Pirates to China: 'do not endanger crew lives with rescue operation'

Chinese FM spokesman Zhaoxu told reporters earlier in Beijing that his government had "actively started rescue operations" for the ship.

Pirates to China: 'do not endanger crew lives with rescue operation'

Pirates from Somalia who hijacked a Chinese bulk carrier in the Indian Ocean threatened on Tuesday to execute its 25 Chinese crew members if any rescue operation was attempted.

The De Xin Hai was carrying about 76,000 tonnes of coal from South Africa to India when it was seized by gunmen on Monday some 700 nautical miles east of the failed Horn of Africa state.

"We tell China not to endanger the lives of their people with any rescue operation," Hassan, an associate of the group, told Reuters by phone from the pirate stronghold Haradheere.

"If they try that we will execute the whole crew ... we tell them to change their mind regarding any rescue, otherwise they will regret it. We know what they are planning to do."

Chinese Foreign Ministry spokesman Ma Zhaoxu told reporters earlier in Beijing that his government had "actively started rescue operations" for the ship, but declined to give details.

Observers said they expected a diplomatic resolution.

The European Union's counter-piracy force said an EU maritime patrol aircraft had located the vessel on Monday.

"The aircraft spotted at least four pirates on the deck and the vessel is towing two skiffs. It was last reported heading west towards the Somali coast," said John Harbour, a spokesman for the EU naval force in Brussels.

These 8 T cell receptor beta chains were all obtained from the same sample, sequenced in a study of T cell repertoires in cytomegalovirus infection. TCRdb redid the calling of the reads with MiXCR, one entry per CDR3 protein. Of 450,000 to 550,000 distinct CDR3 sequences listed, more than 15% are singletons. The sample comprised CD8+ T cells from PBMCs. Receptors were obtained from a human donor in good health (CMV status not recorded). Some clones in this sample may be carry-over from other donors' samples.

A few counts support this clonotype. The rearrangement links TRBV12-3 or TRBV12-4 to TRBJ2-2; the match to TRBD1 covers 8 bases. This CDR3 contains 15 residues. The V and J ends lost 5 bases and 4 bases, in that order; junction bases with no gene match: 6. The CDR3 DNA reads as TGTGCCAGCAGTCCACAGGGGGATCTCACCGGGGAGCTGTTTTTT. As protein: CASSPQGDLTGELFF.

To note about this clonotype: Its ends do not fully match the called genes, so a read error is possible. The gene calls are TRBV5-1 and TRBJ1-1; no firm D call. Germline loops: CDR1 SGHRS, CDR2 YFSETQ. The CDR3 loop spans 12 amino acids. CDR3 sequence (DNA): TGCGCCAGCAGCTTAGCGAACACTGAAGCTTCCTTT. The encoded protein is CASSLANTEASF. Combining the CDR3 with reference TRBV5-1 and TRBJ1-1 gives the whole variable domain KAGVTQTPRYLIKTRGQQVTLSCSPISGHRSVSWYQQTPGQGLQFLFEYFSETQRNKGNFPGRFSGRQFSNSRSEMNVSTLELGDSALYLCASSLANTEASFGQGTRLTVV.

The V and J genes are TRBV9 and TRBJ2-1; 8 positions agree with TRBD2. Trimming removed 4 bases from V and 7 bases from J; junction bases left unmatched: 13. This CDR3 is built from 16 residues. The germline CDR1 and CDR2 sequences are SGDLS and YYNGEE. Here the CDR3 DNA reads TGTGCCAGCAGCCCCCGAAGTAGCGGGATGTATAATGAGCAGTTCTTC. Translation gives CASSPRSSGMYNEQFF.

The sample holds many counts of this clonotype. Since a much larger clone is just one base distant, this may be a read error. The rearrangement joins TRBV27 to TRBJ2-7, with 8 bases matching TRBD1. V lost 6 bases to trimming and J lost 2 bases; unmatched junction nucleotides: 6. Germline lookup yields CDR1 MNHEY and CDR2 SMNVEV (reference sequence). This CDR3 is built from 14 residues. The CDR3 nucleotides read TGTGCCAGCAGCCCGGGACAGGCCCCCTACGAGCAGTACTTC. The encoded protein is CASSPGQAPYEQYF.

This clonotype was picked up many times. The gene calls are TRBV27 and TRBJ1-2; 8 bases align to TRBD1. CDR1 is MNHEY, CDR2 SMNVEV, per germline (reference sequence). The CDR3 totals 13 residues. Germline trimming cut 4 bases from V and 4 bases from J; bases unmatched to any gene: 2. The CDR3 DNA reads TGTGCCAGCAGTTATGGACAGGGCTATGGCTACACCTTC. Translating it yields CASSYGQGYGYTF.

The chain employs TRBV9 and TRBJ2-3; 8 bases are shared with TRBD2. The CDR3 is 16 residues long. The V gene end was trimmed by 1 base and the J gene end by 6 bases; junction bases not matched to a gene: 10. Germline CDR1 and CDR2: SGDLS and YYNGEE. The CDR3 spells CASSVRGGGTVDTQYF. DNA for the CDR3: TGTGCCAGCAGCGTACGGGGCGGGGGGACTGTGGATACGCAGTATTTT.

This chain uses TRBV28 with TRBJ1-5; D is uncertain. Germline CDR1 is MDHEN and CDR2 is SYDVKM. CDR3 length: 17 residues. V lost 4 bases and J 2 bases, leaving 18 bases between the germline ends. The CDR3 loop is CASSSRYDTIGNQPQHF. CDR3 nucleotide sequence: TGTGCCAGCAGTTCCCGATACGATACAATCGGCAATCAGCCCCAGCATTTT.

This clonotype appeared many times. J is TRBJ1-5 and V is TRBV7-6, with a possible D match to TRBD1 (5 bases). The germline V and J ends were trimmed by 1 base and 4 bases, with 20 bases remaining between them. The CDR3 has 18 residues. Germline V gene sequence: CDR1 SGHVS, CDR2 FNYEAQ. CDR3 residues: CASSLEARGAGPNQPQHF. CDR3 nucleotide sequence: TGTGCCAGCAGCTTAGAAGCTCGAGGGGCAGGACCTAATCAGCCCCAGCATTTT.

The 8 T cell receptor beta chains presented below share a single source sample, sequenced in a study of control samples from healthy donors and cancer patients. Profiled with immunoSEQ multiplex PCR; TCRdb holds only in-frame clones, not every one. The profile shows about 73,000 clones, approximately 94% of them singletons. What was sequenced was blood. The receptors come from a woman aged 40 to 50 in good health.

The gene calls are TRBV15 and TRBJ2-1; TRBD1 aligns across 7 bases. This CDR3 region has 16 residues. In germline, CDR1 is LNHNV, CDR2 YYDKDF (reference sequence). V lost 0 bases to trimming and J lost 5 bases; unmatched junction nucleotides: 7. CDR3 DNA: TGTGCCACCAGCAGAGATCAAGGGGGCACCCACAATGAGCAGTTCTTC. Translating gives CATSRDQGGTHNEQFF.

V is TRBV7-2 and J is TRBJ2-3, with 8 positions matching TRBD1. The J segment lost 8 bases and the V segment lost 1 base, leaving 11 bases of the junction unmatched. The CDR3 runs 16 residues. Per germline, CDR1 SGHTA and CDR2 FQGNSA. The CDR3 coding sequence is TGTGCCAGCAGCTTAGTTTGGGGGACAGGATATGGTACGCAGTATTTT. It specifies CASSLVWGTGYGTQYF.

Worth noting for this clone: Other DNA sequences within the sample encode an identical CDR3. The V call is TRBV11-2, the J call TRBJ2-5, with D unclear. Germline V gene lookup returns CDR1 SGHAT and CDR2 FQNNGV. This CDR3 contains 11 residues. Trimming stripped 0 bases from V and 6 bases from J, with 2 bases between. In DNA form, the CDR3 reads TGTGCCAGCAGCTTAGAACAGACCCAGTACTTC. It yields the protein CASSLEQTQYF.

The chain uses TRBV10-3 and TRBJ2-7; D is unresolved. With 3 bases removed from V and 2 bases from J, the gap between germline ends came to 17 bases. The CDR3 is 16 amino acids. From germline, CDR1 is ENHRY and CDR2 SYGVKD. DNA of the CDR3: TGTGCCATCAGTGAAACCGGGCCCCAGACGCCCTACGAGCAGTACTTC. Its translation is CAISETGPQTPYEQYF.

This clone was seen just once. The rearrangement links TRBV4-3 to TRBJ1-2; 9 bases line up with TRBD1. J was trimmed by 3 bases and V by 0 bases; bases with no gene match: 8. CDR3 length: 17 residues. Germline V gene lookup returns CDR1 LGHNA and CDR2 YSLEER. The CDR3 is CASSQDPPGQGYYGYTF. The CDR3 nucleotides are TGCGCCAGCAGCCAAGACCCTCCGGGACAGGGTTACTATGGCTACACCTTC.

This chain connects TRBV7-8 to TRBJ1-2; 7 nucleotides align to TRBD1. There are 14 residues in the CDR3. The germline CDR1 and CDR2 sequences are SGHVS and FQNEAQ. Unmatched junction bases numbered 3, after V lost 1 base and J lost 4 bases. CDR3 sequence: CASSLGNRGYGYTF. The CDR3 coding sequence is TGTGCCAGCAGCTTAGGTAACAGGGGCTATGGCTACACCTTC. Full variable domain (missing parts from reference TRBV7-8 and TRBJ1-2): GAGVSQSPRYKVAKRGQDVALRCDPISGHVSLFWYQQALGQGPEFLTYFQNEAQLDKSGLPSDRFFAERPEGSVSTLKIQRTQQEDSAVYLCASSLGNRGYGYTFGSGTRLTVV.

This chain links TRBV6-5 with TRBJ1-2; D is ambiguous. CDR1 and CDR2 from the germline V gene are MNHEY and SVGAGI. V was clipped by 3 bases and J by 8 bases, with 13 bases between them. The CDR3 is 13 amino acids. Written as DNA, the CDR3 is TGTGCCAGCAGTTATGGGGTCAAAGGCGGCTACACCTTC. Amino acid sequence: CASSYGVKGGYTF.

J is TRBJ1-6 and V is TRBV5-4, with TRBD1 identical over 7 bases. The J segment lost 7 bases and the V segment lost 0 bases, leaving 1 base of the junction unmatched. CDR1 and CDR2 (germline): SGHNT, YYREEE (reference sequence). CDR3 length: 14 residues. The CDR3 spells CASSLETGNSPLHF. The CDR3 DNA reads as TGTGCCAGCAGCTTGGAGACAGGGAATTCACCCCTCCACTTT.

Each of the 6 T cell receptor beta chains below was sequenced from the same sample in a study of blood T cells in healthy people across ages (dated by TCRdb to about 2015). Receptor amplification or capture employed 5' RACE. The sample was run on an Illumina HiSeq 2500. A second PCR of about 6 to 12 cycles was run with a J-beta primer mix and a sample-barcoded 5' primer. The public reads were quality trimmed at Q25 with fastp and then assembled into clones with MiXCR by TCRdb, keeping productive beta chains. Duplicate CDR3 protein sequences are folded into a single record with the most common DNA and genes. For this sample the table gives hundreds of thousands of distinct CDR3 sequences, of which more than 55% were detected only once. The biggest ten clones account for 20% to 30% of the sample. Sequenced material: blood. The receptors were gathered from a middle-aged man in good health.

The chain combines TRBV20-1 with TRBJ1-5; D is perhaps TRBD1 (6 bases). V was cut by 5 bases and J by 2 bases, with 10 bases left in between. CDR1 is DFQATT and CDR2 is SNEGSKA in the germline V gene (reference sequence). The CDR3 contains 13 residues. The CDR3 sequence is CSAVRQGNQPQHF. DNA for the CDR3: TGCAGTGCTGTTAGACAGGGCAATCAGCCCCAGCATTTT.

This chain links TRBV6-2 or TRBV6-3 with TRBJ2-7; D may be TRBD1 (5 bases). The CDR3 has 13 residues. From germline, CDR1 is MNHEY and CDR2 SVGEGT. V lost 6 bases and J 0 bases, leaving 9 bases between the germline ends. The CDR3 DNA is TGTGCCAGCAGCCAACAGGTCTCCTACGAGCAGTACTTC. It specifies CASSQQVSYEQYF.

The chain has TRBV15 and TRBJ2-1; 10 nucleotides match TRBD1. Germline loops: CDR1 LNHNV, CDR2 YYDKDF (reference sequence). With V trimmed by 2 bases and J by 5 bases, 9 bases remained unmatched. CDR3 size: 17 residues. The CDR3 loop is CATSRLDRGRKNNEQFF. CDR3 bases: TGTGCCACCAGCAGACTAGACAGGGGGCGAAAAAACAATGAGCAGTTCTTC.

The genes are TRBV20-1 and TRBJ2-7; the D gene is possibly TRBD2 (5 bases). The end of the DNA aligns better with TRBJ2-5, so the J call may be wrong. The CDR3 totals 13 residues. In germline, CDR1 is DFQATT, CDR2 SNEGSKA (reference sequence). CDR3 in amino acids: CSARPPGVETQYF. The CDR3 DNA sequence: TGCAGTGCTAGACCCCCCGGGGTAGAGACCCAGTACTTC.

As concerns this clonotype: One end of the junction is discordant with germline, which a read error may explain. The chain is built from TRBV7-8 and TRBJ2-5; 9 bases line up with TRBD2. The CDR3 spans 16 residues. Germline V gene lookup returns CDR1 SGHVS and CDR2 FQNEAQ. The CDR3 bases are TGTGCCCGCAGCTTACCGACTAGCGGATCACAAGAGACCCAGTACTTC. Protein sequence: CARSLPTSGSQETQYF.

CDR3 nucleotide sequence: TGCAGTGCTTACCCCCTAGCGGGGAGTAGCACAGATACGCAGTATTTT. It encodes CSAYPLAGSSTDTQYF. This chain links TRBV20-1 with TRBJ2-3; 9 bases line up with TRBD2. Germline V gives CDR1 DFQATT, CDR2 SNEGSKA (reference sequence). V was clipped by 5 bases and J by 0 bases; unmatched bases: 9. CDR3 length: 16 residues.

Hassan told Reuters his colleagues were planning to sail the captured ship to either Haradheere or Hobyo, both former fishing villages north of Mogadishu that have become pirate bases.

A spokesman for its owner, Qingdao Ocean Shipping Co. Ltd., told China's official Xinhua news agency that it had received a report from the ship at 3:50 p.m. Beijing time on Monday saying that armed pirates were on board, but then it lost contact.

Last Thursday, Somali gunmen captured a Singapore-owned container ship, the MV Kota Wajar, which had 21 crew on board.

Among others vessels, the pirates are also holding a Spanish fishing boat with 36 sailors that they hijacked on Oct. 2. That group says it will not negotiate their release until colleagues facing hijacking charges in Madrid are freed.

China sent three warships to Somali waters late last year after a ship carrying oil to China was attacked by pirates. But the Chinese warships, like those of other navies, mostly patrol the narrow Gulf of Aden, not the much larger Indian Ocean.



Reuters

Last Mod: 20 Ekim 2009, 14:43
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